attribute with a different name/number to get around this "MUST NOT".

While IMHO this is the wrong choice from technical point of view 
(and it is RFC 3579 that needs updating rather than Diameter EAP), 
my impression from other AAA WG documents suggests that arguing 
about this issue will have no other effect than stretching the
Author's 48 Weeks period even longer. I really would like to get 
this document out some time this year, so if making this change
gets it published sooner, let it be so...

Best regards,
Pasi

> -----Original Message-----
> From: Bernard Aboba
> Sent: Tuesday, August 09, 2005 7:04 PM
> To: aaa-wg <at> merit.edu
> Subject: [AAA-WG]: Change to "Reply-Message AVP" usage in Diameter EAP
> 
(Continue reading)

Bernard Aboba | 10 Aug 18:38 2005

: Re: AAA for Handovers

> A while ago, some work was done in the IRTF on RADIUS for handovers in the
> aaaarch-handoff draft, but it seems to have rather died now.

The extension specified in the draft was implemented, and experimental
measurements were made that showed that the technique was effective in
intra-domain use.

However, in other scenarios there are potential efficiency
issues since in 802.11 handoff is station-initiated and yet
pre-emptive keying does not allow the station to know where keys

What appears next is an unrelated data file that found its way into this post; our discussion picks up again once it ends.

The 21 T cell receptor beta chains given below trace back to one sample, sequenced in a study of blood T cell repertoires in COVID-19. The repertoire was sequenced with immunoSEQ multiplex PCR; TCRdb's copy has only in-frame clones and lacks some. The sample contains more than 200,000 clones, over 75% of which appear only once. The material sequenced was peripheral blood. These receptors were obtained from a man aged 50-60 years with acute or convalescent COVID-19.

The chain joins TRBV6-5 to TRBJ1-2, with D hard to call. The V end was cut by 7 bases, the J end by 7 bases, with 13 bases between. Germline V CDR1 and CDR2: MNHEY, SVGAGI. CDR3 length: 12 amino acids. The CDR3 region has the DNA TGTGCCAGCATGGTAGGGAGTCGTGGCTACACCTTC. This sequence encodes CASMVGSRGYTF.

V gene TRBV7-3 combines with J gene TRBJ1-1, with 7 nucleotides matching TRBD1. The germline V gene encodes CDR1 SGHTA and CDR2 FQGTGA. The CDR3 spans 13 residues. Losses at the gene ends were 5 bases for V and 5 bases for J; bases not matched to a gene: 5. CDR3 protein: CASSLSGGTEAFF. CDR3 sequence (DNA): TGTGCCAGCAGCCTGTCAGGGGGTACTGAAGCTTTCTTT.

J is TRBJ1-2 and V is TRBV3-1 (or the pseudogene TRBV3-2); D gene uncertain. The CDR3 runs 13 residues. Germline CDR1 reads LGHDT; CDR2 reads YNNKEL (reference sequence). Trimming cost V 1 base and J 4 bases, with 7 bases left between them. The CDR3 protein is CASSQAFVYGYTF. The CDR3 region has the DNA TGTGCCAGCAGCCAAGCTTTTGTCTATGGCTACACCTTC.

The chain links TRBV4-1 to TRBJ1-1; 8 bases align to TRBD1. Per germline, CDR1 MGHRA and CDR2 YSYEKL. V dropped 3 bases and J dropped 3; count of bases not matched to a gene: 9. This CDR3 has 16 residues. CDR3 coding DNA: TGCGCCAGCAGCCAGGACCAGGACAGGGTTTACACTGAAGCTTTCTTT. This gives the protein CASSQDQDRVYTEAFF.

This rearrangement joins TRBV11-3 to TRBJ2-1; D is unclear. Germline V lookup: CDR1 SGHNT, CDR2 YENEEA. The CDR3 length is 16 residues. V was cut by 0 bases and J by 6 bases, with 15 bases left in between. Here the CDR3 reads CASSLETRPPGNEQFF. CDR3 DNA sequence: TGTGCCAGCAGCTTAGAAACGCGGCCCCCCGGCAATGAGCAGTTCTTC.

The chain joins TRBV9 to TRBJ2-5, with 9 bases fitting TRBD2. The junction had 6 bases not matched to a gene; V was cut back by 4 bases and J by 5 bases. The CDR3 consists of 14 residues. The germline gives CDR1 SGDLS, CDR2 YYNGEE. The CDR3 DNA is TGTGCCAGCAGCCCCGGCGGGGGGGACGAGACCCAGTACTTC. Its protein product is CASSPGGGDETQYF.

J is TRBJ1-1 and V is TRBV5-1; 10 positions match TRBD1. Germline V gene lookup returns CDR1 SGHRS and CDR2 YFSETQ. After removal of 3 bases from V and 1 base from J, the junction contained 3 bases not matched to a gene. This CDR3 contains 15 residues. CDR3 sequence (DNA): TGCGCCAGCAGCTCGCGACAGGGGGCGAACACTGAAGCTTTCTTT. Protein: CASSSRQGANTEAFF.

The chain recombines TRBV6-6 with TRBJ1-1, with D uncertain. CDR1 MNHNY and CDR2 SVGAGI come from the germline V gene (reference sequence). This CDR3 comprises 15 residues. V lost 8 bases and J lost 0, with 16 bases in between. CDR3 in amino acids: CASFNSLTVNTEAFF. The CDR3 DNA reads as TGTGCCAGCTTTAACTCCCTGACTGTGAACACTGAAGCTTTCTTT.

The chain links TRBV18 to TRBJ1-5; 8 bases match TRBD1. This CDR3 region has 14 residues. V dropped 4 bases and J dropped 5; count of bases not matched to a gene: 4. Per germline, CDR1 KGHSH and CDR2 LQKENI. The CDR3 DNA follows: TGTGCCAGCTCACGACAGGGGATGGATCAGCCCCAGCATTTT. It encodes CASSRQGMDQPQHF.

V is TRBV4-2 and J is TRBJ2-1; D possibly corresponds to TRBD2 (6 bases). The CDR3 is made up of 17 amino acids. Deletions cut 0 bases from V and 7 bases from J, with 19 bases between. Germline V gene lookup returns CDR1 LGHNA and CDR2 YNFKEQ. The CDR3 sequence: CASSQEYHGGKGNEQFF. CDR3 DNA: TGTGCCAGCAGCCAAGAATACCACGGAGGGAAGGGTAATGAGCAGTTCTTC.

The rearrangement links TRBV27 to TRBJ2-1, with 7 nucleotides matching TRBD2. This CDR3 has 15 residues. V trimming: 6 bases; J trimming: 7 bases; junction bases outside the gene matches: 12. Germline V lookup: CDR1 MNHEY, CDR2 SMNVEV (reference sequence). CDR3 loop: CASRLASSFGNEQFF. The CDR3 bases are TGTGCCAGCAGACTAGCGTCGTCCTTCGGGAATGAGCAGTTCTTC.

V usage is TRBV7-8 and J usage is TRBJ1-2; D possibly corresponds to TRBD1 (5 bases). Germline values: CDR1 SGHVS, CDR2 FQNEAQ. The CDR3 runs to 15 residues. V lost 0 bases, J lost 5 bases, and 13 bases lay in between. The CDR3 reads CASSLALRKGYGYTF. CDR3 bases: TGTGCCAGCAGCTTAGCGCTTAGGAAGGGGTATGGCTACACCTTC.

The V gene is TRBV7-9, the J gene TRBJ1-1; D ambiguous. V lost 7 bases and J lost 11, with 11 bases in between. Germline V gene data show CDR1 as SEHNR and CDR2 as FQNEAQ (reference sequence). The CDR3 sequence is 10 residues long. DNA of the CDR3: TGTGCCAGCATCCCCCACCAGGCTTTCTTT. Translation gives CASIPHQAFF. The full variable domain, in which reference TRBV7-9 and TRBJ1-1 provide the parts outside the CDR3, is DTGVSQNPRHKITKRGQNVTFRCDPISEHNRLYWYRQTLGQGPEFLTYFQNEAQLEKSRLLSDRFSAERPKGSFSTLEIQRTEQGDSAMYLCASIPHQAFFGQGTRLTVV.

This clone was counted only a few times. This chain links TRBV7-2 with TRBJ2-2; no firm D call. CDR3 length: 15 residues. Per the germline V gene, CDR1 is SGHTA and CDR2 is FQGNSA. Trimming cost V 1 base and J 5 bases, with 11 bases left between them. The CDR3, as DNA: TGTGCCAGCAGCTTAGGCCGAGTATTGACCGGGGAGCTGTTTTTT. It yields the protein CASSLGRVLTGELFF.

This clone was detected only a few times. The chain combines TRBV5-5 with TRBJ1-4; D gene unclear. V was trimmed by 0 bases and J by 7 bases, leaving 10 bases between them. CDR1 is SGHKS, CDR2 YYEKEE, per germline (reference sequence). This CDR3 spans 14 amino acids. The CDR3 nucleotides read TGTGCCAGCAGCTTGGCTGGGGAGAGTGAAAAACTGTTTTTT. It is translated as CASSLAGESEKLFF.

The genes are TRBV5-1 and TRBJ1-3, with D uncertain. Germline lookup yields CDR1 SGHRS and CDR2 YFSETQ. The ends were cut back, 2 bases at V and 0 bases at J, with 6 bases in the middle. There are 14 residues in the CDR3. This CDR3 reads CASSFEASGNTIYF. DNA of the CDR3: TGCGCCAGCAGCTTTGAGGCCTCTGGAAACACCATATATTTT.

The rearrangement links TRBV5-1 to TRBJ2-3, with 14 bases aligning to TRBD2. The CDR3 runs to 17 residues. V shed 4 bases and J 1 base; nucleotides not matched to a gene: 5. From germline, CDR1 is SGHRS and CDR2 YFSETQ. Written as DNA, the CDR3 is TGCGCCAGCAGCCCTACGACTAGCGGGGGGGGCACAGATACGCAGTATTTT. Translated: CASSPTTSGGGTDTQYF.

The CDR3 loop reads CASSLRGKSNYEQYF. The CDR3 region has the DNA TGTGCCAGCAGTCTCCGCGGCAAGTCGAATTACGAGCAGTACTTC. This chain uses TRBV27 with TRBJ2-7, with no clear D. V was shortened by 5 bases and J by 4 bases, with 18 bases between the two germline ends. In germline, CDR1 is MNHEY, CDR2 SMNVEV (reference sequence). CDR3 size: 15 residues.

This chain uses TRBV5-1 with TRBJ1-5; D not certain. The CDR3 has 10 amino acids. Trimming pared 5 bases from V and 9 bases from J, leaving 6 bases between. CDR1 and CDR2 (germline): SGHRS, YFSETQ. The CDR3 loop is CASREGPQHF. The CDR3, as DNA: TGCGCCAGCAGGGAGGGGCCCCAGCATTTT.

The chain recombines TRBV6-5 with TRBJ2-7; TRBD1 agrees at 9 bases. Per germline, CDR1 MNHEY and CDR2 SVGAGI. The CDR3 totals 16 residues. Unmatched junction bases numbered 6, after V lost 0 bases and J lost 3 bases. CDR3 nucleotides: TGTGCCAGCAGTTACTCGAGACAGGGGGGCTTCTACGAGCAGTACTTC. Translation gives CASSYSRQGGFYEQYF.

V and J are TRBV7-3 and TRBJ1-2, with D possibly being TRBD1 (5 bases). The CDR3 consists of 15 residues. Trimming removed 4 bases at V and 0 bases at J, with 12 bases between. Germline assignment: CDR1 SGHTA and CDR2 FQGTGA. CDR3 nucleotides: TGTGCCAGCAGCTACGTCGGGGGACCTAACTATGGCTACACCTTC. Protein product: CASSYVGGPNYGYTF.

have been sent.  As a result, the key state between the
peer, authenticator and server is not kept in sync and the station may not
be able to make effective roaming decisions.  For example, in roaming
scenarios the server would be unlikely to have a complete knowledge of
the topology and thus would be unable to determine where to send keying material.

This causes pre-emptive keying to be ineffective in
inter-domain use.  There are also concerns about intra-domain
deployments because pre-emptive keying requires RFC 3576-style
server-initiated messages.

Finally, questions were also raised about whether the mechanism satisfied
the criteria in draft-housley since the pre-emptive keying scheme does not
authenticate the user through the NAS that it will connect to.

As a result, the focus of work on fast handoff has shifted away from
pre-emptive keying schemes initiated by the server, toward "key request"
schemes initiated by the peer.  Advantages of "Key Request" include:

a. The station can send an authenticated "Key Request" via the target
(Continue reading)

Narayanan Vidya-CVN065 | 10 Aug 20:42 2005

: RE: AAA for Handovers

Hi Bernard,
Thanks for the detailed explanation. This was very helpful to me. Please see some questions/comments
inline. 

> -----Original Message-----
> From: Bernard Aboba [mailto:aboba <at> internaut.com]
> Sent: Wednesday, August 10, 2005 11:38 AM
> To: Narayanan Vidya-CVN065
> Cc: radiusext <at> ops.ietf.org; aaa-wg <at> merit.edu; Korus Mike-CMK013
> Subject: Re: AAA for Handovers
> 
> 
> > A while ago, some work was done in the IRTF on RADIUS for
> handovers in
> > the aaaarch-handoff draft, but it seems to have rather died now.
> 
> The extension specified in the draft was implemented, and
> experimental measurements were made that showed that the 
> technique was effective in intra-domain use.
> 
> However, in other scenarios there are potential efficiency
> issues since in 802.11 handoff is station-initiated and yet 
> pre-emptive keying does not allow the station to know where 
> keys have been sent.  As a result, the key state between the